A Rich Concept: The Ancient Seven Seas

Courtesy of David Rich and Lewis Pugh, Olympic Club, San Francisco, California.

What started as a one-on-one dinner conversation at the WOWSA Open Water Summit at the Olympic Club in San Francisco last year gradually perculated and formulated its way to a new marathon swimming challenge called The Ancient Seven Seas.

The Ancient Seven Seas are a series of seven marathon swims for solo swimmers of at least 10 km in distance in the Mediterranean Sea, Adriatic Sea, Aegean Sea, Black Sea, Red Sea, Arabian Sea, and North Sea.

David Rich recalls the original conversation, “I sat next to Lewis Pugh at the WOWSA Awards dinner last year at the Olympic Club. He shared many of the wonderful things that he is working on including his Seven Swims in the Seven Seas for 1 Reason. It was an inspiration. This challenge could be seen as a way to build bridges with other cultures and interact around a common love of the oceans and swimming.”

Pugh responded, “The Ancient Seven Seas is [a] manageable [feat]. Moreover, it takes one to the cradle of civilization, to wonderful places – Greece, Turkey, Oman, Jordan, etc.

I think the more we go to these parts of the world, the more we interact with people with different backgrounds, cultures, religions and views – the better. We all have one thing in common – we love the oceans and swimming. It helps build bridges in a divided world.”

Rich developed the Ancient Seven Seas based on Pugh’s achievement completed between August 9th and 29th 2014 when he swam 10 km in the Mediterranean Sea in Monte Carlo, Monaco in 3 hours 33 minutes, 10 km in the Adriatic Sea in Zadar, Croatia in 3 hours 55 minutes, 10 km in the Aegean Sea in Athens, Greece in 3 hours 12 minutes, 10 km in the Black Sea in Istanbul, Turkey in 2 hours 48 minutes, 10 km in the Red Sea in Aqaba, Jordan in 2 hours 57 minutes, 10 km in the Arabian Sea in Rass Al Hadd, Oman in 3 hours 15 minutes, and a 60 km triple stage swim in the North Sea ending in London, United Kingdom over 3 tides.

He explains further, “The idea is to create a new goal called the ‘The Ancient Seven Seas” to differentiate from the Oceans Seven. The concept of the ‘Seven Seas‘ has a long history and depending on which lens one looks at it through, either culture or time in history, the names of those seas have varied.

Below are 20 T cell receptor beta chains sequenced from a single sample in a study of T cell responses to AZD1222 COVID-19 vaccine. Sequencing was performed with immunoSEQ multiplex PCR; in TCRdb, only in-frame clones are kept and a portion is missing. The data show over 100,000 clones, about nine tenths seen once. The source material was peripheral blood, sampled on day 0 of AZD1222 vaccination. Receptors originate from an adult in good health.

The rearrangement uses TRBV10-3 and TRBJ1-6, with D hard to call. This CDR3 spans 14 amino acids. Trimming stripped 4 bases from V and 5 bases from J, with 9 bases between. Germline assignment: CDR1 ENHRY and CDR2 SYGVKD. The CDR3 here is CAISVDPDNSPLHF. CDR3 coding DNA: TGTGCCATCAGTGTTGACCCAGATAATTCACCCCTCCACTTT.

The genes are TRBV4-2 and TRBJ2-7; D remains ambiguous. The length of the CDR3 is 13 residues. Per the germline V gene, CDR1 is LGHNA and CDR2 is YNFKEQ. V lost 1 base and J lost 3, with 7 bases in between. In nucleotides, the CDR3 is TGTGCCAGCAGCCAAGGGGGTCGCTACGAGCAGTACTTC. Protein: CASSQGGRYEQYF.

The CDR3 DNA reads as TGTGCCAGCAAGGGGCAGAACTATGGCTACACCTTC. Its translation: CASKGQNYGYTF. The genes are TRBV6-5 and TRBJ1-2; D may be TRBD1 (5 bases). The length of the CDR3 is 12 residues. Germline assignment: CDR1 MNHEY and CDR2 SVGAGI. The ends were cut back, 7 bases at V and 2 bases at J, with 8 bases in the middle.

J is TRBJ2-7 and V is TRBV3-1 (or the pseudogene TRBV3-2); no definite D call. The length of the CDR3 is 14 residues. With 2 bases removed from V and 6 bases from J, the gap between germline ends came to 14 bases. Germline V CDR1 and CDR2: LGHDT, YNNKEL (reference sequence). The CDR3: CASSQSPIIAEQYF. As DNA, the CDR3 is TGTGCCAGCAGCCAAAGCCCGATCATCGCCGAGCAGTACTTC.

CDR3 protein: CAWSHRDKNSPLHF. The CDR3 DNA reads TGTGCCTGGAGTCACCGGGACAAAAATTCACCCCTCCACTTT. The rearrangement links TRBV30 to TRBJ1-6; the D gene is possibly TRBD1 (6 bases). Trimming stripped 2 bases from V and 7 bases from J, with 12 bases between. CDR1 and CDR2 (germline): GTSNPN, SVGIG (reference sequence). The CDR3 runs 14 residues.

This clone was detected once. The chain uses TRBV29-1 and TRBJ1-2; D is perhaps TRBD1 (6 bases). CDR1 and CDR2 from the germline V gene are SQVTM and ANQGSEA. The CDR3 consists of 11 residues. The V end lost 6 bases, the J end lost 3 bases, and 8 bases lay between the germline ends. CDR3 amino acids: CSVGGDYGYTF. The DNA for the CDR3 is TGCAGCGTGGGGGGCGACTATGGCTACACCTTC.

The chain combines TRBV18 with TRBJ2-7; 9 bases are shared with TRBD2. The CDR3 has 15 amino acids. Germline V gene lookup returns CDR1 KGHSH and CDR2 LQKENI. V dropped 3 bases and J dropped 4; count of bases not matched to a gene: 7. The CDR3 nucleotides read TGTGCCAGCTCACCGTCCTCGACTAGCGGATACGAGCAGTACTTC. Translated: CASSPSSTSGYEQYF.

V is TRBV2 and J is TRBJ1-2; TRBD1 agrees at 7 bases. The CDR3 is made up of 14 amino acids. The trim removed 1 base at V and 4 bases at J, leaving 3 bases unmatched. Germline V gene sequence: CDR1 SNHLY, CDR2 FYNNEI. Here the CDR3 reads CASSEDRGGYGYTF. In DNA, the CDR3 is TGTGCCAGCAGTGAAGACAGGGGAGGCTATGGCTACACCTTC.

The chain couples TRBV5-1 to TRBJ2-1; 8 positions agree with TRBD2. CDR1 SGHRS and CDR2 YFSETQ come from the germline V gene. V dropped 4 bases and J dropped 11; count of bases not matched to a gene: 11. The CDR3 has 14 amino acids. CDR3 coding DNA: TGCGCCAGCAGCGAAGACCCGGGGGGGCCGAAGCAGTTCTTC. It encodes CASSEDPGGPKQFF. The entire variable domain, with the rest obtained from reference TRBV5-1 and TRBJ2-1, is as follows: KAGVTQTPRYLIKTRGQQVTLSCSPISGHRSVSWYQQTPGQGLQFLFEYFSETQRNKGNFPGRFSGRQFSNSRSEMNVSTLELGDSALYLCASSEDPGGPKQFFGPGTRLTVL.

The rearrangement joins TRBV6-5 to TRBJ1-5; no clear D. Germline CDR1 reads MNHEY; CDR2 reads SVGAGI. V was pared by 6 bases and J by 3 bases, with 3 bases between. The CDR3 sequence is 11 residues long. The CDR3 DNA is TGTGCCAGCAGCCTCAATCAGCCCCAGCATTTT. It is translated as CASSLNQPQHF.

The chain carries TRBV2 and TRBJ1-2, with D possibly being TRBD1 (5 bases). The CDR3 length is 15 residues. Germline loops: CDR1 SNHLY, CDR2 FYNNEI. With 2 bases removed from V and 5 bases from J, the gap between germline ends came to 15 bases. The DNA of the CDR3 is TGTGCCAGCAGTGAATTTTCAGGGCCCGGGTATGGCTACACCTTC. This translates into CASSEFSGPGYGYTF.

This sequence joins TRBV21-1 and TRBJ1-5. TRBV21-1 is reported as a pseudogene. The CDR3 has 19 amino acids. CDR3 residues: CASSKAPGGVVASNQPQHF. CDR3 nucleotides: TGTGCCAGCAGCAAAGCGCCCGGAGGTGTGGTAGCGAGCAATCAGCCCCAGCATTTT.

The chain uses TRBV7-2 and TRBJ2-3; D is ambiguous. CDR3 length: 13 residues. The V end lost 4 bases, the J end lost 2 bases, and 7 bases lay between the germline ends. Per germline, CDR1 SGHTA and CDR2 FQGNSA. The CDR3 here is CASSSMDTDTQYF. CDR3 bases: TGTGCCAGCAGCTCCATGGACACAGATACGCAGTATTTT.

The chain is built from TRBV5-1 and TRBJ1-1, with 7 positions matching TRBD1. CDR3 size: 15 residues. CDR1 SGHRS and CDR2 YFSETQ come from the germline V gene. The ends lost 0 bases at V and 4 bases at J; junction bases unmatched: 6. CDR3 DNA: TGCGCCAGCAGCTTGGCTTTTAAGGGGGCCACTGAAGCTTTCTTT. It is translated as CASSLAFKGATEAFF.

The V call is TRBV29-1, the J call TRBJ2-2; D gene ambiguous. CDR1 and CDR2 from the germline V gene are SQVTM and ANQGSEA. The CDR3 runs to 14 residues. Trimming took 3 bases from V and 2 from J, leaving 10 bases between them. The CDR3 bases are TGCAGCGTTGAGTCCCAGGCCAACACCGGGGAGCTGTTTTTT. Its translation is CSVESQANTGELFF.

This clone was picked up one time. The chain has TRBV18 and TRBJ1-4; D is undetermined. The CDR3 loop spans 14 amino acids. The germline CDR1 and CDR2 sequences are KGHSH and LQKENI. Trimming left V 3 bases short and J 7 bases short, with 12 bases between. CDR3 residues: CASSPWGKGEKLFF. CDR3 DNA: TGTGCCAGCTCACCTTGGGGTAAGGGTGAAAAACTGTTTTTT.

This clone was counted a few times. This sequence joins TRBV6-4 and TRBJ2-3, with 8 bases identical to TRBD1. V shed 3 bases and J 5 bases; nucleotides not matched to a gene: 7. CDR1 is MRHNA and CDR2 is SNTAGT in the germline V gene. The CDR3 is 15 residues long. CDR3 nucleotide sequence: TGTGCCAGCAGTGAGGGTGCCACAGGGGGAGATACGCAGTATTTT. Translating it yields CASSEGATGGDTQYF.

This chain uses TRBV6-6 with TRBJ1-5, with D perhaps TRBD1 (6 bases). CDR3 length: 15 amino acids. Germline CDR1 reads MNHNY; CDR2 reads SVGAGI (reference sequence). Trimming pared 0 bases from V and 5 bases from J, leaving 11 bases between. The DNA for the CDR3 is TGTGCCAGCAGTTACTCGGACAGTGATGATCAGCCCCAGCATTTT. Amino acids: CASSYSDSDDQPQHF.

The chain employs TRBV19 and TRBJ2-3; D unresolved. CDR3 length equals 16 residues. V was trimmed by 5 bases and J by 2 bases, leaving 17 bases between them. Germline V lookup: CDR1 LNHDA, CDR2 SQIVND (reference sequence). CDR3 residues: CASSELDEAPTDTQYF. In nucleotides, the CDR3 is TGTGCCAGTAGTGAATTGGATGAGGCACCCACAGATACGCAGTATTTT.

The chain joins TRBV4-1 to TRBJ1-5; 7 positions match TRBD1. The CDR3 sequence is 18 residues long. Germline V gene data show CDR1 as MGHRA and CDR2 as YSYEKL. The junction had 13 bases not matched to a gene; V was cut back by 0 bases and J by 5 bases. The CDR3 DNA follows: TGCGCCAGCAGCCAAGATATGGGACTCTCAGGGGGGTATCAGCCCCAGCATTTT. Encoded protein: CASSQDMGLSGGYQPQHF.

Like Lewis’ swims, the Ancient Seven Seas requires minimally a 10 km swim – though one could do more. Ratified swims need tracking to prove the distance was done and could be ratified as not all of them would be to be shore-to-shore or point-to-point swims like the Oceans Seven.

I’ve been interested in doing open water swims as much for the adventure as for the accomplishment. The Ancient Seven Seas addresses this motivation. It takes one to many parts of the world and promotes our sport, as well as hopefully the inclusion of swimmers in those areas.

The Ancient Seven Seas, at a minimum distance of 10k would appeal to a broad segment of swimmers who want the adventure and challenge, but at a marathon distance and not at ultra-distance swims over 20 miles. I think there is a place in our sport for this.

While I have done ultra distances (20 Bridges Swim, International Self-Transcendence Marathon-Schwimmen) and a number of swims between 10-12 miles like Anacapa Channel, Maui Channel Swim, Lake Tahoe, Bonifacio Strait), I enjoy the 10-15 km distance. These are serious, but obtainable, goals with one’s busy life where jobs, family, kids, other commitments come into play.

I believe many others fall into this cohort of swimmers.

I also love the fact that Lewis did his Seven Seas to bring awareness to the need for ocean conservation and marine protected areas as he always does. We will see how an element of ocean conservation can be incorporated into this challenge to carry on that legacy.”

Ratification Requirements
* The swims must be solo and unassisted (i.e., without aid to warmth, buoyancy or forward propulsion), although assisted swims (i.e., swum with wetsuits, snorkels, fins) can also be recognized
* Straight-line tangent distance must be a minimum of 10 km
* Swim must be tracked via GPS in order to prove the minimum distance is completed
* The courses do not need to be shore-to-shore or point-to-point

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